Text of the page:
, `'B'`

, `'C'`

, and `''`

(nothing). You can do it with `nchoosek`

as follows

`result = nchoosek(' ABC', 2) % note space for empty`

Output

`result =`

6×2 char array

' A'

' B'

' C'

'AB'

'AC'

'BC'

Then removing the spaces and converting the combinations to a cell array:

`result = strrep(cellstr(result), ' ', '')`

As Wolfie pointed out, this only works for single character input, for multi character inputs we can use string arrays instead of char arrays:

`result = nchoosek(["","A1","B2","C3"], 2);`

result = result(:,1) + result(:,2) % string cat

% result = cellstr(result); % optional if want cell output

`result = `

6×1 string array

"A1"

"B2"

"C3"

"A1B2"

"A1C3"

"B2C3"

## R find all possible unique combinations

There are a few packages specifically built for this. The basic premise is that we need combinations with repetition of length `m`

where `m`

could be larger than the input vector. We start with the classic `gtools`

:

`library(gtools)`

combinations(2, 3, letters[1:2], repeats.allowed = TRUE)

[,1] [,2] [,3]

[1,] "a" "a" "a"

[2,] "a" "a" "b"

[3,] "a" "b" "b"

[4,] "b" "b" "b"

And then there is `arrangements`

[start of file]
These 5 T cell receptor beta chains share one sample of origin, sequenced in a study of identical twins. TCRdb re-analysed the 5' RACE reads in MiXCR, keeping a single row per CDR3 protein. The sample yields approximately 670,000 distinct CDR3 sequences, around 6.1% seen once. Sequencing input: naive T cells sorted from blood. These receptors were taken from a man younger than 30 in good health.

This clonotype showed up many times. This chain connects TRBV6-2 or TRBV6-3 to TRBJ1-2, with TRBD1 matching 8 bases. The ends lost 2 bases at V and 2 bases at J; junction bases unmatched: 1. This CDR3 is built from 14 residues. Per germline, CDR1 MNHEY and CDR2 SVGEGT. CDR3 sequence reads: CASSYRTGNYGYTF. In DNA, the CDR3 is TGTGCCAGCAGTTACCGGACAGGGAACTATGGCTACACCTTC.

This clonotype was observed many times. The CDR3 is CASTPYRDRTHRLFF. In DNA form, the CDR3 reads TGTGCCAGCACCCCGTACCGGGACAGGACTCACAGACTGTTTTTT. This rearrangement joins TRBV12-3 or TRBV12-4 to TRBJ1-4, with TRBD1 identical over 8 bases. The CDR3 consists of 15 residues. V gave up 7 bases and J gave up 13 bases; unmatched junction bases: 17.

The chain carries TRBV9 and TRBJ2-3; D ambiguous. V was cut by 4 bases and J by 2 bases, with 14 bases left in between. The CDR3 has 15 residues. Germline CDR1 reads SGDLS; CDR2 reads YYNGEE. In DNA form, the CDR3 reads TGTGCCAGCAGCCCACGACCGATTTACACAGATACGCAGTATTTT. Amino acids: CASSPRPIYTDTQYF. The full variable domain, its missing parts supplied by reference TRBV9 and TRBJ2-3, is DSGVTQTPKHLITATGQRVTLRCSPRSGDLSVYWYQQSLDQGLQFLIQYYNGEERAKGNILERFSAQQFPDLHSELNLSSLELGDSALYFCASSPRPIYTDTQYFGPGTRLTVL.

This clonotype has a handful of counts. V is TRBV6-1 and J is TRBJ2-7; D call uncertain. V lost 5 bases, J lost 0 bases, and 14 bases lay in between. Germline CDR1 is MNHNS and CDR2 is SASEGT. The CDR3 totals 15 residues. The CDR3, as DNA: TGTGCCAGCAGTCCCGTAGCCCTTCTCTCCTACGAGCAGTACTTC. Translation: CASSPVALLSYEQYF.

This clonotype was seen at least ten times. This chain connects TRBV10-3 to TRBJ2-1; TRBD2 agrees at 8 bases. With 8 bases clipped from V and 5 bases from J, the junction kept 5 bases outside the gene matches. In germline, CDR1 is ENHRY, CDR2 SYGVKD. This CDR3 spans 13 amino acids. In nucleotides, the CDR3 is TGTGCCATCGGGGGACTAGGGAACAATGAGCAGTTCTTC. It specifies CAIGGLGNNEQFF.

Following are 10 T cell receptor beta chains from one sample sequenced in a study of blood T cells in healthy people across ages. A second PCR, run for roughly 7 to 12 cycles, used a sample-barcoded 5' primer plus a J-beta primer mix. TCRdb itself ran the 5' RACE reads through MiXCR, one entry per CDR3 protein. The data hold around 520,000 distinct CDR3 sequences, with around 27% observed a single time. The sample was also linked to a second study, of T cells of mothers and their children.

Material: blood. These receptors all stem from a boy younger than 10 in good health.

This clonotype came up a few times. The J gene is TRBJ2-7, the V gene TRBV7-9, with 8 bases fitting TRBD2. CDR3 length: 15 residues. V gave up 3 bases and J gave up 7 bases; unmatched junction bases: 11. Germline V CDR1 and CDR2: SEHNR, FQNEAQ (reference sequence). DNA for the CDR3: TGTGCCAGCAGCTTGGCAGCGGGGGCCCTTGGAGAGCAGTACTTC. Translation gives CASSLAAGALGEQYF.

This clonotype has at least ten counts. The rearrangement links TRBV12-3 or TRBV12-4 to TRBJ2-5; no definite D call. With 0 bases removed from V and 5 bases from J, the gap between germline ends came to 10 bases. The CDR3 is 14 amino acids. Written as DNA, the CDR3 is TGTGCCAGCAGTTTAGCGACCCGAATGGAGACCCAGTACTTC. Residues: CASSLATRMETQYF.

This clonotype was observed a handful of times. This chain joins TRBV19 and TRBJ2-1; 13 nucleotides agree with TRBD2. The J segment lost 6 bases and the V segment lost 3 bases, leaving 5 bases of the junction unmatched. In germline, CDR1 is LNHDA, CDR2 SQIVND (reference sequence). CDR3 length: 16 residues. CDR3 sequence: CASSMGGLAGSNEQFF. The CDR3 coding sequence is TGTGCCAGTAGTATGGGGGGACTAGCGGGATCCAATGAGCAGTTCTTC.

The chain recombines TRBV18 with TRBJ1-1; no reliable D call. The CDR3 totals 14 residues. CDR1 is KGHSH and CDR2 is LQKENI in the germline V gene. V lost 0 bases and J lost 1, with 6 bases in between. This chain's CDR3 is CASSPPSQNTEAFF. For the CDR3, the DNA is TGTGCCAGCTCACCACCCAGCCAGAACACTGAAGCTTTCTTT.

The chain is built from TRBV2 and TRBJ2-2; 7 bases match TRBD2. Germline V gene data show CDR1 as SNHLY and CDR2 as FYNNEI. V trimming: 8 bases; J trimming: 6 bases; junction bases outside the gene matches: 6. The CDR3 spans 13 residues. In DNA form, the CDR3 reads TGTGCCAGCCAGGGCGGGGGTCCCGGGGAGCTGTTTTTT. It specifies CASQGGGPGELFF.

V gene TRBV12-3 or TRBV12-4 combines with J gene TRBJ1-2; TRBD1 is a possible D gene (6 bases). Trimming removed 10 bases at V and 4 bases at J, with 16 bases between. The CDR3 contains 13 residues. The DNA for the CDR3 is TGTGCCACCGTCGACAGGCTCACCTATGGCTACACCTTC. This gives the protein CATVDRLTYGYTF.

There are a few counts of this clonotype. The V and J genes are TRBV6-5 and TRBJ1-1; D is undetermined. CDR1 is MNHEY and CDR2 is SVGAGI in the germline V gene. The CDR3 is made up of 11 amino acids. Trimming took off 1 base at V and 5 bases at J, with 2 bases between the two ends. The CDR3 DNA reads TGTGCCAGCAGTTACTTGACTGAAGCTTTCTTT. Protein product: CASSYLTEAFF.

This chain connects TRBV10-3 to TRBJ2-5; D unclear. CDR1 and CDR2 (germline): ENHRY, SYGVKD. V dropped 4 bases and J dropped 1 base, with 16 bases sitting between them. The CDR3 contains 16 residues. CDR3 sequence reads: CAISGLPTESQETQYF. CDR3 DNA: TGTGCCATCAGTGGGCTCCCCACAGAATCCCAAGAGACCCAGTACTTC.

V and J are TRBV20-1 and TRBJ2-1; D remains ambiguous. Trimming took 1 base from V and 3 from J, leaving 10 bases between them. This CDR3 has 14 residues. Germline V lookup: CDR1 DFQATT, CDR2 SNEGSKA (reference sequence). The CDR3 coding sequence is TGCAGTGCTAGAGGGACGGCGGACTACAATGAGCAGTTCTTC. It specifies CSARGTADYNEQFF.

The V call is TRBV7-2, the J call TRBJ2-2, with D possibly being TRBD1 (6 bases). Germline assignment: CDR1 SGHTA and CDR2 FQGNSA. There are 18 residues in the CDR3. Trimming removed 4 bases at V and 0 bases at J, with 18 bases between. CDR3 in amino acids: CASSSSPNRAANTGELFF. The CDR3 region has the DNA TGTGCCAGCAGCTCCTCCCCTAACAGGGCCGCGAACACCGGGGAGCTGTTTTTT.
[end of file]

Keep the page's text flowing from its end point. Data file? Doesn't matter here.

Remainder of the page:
which is a replacement for `iterpc`

(the package linked by @Gregor in the comments above):

`library(arrangements)`

arrangements::combinations(2, 3, letters[1:2], replace = TRUE)

[,1] [,2] [,3]

[1,] "a" "a" "a"

[2,] "a" "a" "b"

[3,] "a" "b" "b"

[4,] "b" "b" "b"

And finally there is `RcppAlgos`

, which I authored:

`library(RcppAlgos)`

comboGeneral(letters[1:2], 3, TRUE)

[,1] [,2] [,3]

[1,] "a" "a" "a"

[2,] "a" "a" "b"

[3,] "a" "b" "b"

[4,] "b" "b" "b"

`combn`

is an awesome function that ships as one of the base packages with `R`

, however one of its shortcomings is that it doesn't allow repetition (which is what is required here). I wrote a pretty comprehensive overview for problems exactly like this one that can be found here: A Walk Through a Slice of Combinatorics in R.

## generate all combinations of a variable number of vectors in MATLAB

You can unpack a cell with `mycell{:}`

, if passed as an argument; each element of the cell will be interpreted as a new argument:

`v1 = [1,2,3];`

v2 = [2,3,4];

v3 = [3,4,5];

% We put everything in a cell

v = {v1,v2,v3};

% We unpack our cell into combvec

combvec(v{:})

Of course this example is pretty useless, but in a real case situation you can simply store your vectors directly in a cell `v{ii} = ...`